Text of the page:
Insurance also protects against structural damages. For instance, if a tree worker prunes a tree and a heavy branch falls on your roof or car, their insurance will cover it.

Of course, no one wants accidents or injuries to happen. However, anything is possible, and it’s always best to be prepared.

Your Tree Company Should Also Have Certified Arborists and Tree Experts

In addition to insurance, your tree company should also have certified and licensed tree experts.

These experts have completed a high standard of training, licensing, and certifications. This ensures that they’ll get the job done — and do it right.

It also means that they have received proper safety training, thus reducing the risk of injuries and accidents.

Keep this in mind if another business, like a landscaping company, attempts to offer you tree services. While they might have insurance, their workers aren’t professional trained to handle the job.

Moreover, their insurance likely won’t cover the same scenarios tree workers encounter each day.

Call the Friendly Experts at Friendly Tree

As you can see, there are many reasons why your tree company should have insurance. It protects everyone involved, from the client to the business.

With Friendly Tree, you won’t have to wonder. We’re a fully insured tree company with years of professional experience. Since 1989, our team of certified arborists has proudly provided tree service in northern New Jersey.

We can’t wait to serve you, too. To learn more about our expert tree services, contact us at (973) 678-8888.

Why Your Tree Company Should Have Insurance

When it comes to hiring a tree company, there are many things to look for. 

For starters, you should consider their experience and reviews of former customers. You’ll also want to learn about their specific services, like tree pruning or tree planting. And then, of course, you’ll want to consider the actual cost of their professional services.

But before you can move forward, there’s one more box that needs to be checked: insurance. 

After all, if you hire a tree company without full insurance coverage, you’ll simply create a recipe for disaster.

In this article, we’ll break down the reasons why your tree company should always have insurance.

The Nature of Working with Mother Nature

First, it helps to understand the liability that comes with tree service work.

The tree care field is one of the most dangerous industries in the country. From extreme heights to electrical lines, workers are regularly exposed to high-risk situations. Tree care employees are also required to operate sharp and heavy equipment.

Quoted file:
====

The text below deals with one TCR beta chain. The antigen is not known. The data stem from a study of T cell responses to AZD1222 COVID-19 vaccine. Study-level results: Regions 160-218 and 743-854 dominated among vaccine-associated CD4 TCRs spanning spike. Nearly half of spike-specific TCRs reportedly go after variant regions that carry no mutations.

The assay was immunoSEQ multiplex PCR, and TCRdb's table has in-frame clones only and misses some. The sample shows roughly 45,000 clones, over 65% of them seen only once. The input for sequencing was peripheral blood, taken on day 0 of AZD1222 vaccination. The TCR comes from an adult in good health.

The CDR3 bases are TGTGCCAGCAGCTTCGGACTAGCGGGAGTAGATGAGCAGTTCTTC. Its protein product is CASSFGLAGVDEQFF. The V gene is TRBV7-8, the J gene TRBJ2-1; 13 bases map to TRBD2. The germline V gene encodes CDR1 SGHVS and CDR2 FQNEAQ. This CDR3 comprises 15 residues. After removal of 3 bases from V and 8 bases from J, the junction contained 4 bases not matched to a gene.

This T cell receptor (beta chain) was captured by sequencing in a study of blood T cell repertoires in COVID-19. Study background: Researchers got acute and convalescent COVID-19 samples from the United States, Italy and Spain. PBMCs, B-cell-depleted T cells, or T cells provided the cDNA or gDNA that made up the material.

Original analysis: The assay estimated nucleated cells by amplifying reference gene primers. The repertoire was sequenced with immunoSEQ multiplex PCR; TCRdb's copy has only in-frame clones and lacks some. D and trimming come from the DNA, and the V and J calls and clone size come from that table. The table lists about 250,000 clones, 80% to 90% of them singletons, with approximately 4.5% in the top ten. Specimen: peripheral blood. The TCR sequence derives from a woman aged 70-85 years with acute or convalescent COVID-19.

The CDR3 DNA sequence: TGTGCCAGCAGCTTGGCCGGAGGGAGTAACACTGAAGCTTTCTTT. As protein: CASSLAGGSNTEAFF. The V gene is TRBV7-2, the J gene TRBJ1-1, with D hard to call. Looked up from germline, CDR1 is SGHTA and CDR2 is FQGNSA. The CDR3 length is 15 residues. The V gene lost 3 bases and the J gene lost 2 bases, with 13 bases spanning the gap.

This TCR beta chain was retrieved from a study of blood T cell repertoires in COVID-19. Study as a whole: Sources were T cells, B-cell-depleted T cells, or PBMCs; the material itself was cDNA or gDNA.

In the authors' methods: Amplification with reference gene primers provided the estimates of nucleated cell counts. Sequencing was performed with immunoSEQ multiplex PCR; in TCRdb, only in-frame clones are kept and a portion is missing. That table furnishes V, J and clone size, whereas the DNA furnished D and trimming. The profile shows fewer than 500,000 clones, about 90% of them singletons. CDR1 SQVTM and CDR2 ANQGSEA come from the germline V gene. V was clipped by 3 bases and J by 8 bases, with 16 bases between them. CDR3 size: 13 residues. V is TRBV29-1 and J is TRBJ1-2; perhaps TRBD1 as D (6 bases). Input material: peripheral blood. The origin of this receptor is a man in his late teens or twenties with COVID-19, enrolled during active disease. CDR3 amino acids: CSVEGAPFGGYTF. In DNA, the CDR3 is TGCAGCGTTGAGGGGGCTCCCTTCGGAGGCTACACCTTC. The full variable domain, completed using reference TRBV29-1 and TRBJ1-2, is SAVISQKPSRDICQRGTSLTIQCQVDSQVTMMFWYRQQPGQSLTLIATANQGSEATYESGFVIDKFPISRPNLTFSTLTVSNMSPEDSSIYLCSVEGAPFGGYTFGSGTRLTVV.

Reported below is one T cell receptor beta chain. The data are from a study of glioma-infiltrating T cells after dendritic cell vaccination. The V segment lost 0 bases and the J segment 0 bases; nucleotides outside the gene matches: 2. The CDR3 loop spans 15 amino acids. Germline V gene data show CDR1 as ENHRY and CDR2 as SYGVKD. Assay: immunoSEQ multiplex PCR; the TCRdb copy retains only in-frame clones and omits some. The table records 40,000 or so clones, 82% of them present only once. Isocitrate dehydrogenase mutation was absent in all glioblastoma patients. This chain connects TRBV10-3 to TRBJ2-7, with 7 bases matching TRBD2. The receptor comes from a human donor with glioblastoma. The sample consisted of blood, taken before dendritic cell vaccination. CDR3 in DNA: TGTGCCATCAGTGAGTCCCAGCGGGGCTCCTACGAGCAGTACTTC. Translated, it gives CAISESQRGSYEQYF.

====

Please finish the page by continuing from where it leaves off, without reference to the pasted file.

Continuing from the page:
The job is even more dangerous after storms, when conditions are more slippery than usual.

Most importantly, Mother Nature is unpredictable. A dying tree branch, for example, can fall without warning. This is why it’s crucial to work with an experienced and knowledgeable tree service company like Friendly Tree.

Insurance Protects Both You and the Tree Company 

Due to the dangerous nature of tree care, it’s critical to hire a company that has insurance. Specifically, they should have general liability insurance and workers’ compensation.

If a tree worker is injured on your property, workers’ compensation will cover their medical bills. But if they get hurt on your property and don’t have insurance, the company or worker can potentially sue you.

Plus, if you knowingly hire a company without insurance, your home insurance probably won’t pay the claim.

Insurance also protects against structural damages. For instance, if a tree worker prunes a tree and a heavy branch falls on your roof or car, their insurance will cover it.

Of course, no one wants accidents or injuries to happen. However, anything is possible, and it’s always best to be prepared.

Your Tree Company Should Also Have Certified Arborists and Tree Experts

In addition to insurance, your tree company should also have certified and licensed tree experts.

These experts have completed a high standard of training, licensing, and certifications. This ensures that they’ll get the job done — and do it right.

It also means that they have received proper safety training, thus reducing the risk of injuries and accidents.

Keep this in mind if another business, like a landscaping company, attempts to offer you tree services. While they might have insurance, their workers aren’t professional trained to handle the job.

Moreover, their insurance likely won’t cover the same scenarios tree workers encounter each day.

Call the Friendly Experts at Friendly Tree